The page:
As measured by balance, nearly 90% of commercial mortgage-backed securities that came out before 2009 and are still alive suffer from interest shortfalls, according to a report released today by Fitch Ratings.
While interest shortfalls can have any number of causes, the main driver in CMBS is interest from underlying collateral that has not been advanced thanks to lower appraisal numbers. “This structured feature was introduced to limit interest advances on delinquent or defaulted loans to the extent the collateral value has declined,” the agency said.
Fitch added that shortfalls linked to appraisal reductions often disappear once the loan is repaid or liquidated at a loss.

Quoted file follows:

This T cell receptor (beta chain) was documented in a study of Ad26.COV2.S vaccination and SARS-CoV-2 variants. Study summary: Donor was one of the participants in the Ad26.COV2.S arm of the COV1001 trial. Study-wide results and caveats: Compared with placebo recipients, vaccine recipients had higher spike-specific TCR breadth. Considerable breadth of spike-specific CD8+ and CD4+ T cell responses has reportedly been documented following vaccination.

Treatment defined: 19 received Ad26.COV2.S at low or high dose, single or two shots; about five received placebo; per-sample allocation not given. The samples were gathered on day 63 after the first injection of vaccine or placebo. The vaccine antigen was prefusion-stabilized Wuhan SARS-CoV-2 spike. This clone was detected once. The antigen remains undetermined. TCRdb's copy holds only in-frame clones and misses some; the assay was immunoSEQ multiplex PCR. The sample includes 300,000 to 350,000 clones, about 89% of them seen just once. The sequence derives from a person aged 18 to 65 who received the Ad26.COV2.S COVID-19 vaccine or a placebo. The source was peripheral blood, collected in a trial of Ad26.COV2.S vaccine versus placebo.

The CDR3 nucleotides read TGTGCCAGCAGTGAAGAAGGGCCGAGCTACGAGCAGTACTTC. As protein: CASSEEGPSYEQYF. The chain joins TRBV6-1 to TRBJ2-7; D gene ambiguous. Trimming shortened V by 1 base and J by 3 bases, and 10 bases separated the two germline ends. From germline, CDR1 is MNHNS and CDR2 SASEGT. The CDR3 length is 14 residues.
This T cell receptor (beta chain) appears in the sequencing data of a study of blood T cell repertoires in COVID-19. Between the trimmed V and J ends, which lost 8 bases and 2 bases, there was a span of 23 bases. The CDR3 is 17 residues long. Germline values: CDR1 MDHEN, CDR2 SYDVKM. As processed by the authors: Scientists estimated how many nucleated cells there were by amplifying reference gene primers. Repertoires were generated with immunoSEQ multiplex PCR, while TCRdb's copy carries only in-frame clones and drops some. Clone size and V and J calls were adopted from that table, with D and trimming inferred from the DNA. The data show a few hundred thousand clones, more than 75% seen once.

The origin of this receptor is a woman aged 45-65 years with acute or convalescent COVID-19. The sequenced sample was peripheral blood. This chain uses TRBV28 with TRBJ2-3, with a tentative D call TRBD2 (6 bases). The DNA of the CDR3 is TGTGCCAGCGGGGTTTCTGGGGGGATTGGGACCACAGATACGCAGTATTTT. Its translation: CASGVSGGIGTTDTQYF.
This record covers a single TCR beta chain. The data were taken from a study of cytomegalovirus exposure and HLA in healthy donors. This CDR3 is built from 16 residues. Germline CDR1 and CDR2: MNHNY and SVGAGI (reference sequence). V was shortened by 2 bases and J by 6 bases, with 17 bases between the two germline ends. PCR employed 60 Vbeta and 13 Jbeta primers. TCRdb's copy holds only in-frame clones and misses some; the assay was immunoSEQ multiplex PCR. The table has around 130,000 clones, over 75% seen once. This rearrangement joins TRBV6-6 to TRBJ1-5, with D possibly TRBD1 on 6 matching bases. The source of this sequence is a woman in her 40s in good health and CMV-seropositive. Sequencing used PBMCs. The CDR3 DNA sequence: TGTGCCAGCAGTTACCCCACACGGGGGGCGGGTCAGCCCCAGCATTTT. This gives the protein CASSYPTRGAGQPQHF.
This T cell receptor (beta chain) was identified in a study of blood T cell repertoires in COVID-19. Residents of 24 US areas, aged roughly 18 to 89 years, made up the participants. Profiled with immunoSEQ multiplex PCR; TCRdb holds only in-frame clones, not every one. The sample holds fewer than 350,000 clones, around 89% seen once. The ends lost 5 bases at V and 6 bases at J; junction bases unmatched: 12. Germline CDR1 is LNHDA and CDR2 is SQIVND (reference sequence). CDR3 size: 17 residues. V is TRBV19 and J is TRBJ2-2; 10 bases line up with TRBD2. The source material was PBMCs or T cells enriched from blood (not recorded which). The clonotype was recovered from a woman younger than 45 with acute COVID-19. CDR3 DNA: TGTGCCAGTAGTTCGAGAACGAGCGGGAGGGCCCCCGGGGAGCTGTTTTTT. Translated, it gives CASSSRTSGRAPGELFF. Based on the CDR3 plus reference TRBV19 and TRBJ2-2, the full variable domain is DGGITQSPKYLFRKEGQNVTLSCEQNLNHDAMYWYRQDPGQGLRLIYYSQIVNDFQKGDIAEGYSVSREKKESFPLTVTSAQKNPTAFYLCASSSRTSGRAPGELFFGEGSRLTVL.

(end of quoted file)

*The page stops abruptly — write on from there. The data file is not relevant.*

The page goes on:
The second largest catalyst for interest shortfalls in legacy CMBS are special service fees. These take place when assets are in special servicing and are withheld from the interest portion of general collections, hence feeding into interest shortfalls when a large enough portion of the portfolio requires a workout.
Servicers can also stop advancing interest on a loan when the value of the property has fallen to such an extent that those advances are deemed unrecoverable. In the case, the servicer will not advance any interest on the troubled loan. This differs from an appraisal reduction, which can lead a servicer to cut – but not eliminate – interest rates.
Fitch said a loan modification is another trigger for interest shortfalls in legacy CMBS. The severity and duration of the shortfall in these cases naturally depend on the terms of the modification.